Saturday, January 20, 2018

Racism at the UTT

Lecturer claims he’s a victim...


ONE-Man fight: Burton Baptiste, a full-time instructor II at the University of Trinidad and Tobago (UTT) stages a one-man protest outside the Tarouba campus yesterday. —Photo: TREVOR WATSON

Mark Fraser

A LECTURER at the University of Trinidad and Tobago (UTT) is claiming he is facing race discrimination in the workplace.

Burton Baptiste, a full-time instructor II, protested yesterday outside two UTT campuses at Pt Lisas and San Fernando saying he has been unjustly demoted from his rightful position as a research associate.

Baptiste who began his series of protests in front UTT’s campus in Scarborough, Tobago said he will continue to protest until his concerns were addressed. He said, “I was hired in a job since 2007. After a series of victimisation attempts I was demoted in 2008. I have some East Indian colleagues I worked alongside and the investigation uncovered that I was not being paid the correct salary. I was being paid below the minimum although I am the qualified one. Whilst they are not qualified, they were paid more than me.”

He added, “And this has been going on for the last seven-and-a-half years. They (UTT) have no explanation for any of the actions that have been taken against me.” Burton said, “I have been given enough of a run around. I have been given a letter by the VP (vice president) of HR (Human Resources) promising to address all my concerns but to be honest it seems as though everything is just a bunch of talk and I am fed up of the talk. I want to see action.”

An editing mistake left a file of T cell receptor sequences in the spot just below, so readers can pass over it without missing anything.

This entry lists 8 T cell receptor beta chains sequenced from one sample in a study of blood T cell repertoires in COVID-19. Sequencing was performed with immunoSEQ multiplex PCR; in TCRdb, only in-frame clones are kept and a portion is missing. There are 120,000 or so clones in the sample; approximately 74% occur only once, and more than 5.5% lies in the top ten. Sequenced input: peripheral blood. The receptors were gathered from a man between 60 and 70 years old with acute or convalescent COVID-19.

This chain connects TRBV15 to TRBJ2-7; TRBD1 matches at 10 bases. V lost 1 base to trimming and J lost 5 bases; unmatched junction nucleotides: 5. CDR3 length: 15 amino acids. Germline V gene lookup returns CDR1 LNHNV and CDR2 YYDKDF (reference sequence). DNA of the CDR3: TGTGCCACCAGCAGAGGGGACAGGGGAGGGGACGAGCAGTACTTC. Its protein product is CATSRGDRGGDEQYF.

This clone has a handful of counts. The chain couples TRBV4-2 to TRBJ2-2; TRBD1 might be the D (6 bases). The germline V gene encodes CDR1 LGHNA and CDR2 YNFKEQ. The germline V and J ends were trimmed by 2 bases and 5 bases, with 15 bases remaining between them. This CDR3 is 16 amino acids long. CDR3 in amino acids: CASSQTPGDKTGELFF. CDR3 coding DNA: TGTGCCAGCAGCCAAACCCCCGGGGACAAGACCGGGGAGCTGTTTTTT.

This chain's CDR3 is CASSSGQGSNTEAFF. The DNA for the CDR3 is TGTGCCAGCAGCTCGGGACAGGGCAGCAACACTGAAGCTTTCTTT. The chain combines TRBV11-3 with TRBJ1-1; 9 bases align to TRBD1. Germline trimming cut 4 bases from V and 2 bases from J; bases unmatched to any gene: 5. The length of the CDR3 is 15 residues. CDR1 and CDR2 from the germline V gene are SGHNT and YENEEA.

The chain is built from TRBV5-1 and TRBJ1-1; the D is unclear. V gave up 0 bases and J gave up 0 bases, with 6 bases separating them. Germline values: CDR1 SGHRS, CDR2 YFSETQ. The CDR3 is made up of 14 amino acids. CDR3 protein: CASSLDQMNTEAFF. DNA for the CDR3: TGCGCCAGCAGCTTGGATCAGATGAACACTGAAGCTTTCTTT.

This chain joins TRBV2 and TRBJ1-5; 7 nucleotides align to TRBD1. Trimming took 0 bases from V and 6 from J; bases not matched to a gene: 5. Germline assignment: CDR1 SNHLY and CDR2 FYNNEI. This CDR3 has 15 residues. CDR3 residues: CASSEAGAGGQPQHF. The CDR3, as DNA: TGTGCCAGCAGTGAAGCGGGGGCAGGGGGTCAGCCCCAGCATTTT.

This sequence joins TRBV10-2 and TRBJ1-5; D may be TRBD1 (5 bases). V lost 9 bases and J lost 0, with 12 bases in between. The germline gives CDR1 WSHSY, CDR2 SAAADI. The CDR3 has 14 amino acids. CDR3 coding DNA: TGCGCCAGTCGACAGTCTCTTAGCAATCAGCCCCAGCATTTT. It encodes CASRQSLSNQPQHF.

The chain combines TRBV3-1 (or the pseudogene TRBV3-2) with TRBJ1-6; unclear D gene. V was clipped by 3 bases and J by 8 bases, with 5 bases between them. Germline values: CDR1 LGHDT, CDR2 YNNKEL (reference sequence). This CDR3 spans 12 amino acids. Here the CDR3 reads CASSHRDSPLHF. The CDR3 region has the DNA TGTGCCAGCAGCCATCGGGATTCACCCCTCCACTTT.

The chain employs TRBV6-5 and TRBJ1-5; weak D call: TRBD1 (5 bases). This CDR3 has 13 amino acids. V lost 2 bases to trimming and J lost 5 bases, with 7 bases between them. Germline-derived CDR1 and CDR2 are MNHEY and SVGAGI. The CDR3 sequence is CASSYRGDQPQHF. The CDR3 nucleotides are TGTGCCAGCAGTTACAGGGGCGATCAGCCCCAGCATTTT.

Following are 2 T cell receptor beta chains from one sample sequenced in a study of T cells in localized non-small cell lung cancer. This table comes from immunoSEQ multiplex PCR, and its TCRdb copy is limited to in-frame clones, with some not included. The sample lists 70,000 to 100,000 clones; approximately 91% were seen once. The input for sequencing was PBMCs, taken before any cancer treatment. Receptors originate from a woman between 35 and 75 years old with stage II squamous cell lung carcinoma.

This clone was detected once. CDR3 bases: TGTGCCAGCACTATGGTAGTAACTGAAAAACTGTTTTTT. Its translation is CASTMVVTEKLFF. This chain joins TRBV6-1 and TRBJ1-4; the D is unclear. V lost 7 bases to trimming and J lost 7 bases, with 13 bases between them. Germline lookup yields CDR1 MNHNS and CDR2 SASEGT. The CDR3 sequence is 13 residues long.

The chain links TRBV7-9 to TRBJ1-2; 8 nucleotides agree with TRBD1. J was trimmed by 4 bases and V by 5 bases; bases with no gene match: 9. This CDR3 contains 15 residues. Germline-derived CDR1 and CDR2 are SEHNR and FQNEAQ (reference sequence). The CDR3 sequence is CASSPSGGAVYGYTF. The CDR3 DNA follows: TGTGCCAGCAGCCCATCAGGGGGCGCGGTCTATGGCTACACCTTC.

Burton, who has a Master’s degree in Oil and Gas Exploration and Production, teaches students pursuing a certificate in Applied Engineering. He claimed another staff member was promoted to senior instructor although he did not have the requirement of a master’s degree.

Burton said, “I was getting the right salary for Instructor II but not the right salary for the research associate. I had an East Indian colleague who was not qualified, she was getting $3,000 more than I was and she does not have a master’s.

The job requires a master’s.” Chairman of UTT’s Board of Governors, Curtis Manchoon, said yesterday he was aware of the issue but the actions took place under the previous board. Manchoon who is on vacation and out of the country directed questions to UTT Prof Dyer Narinesingh who was unable to give an immediate comment.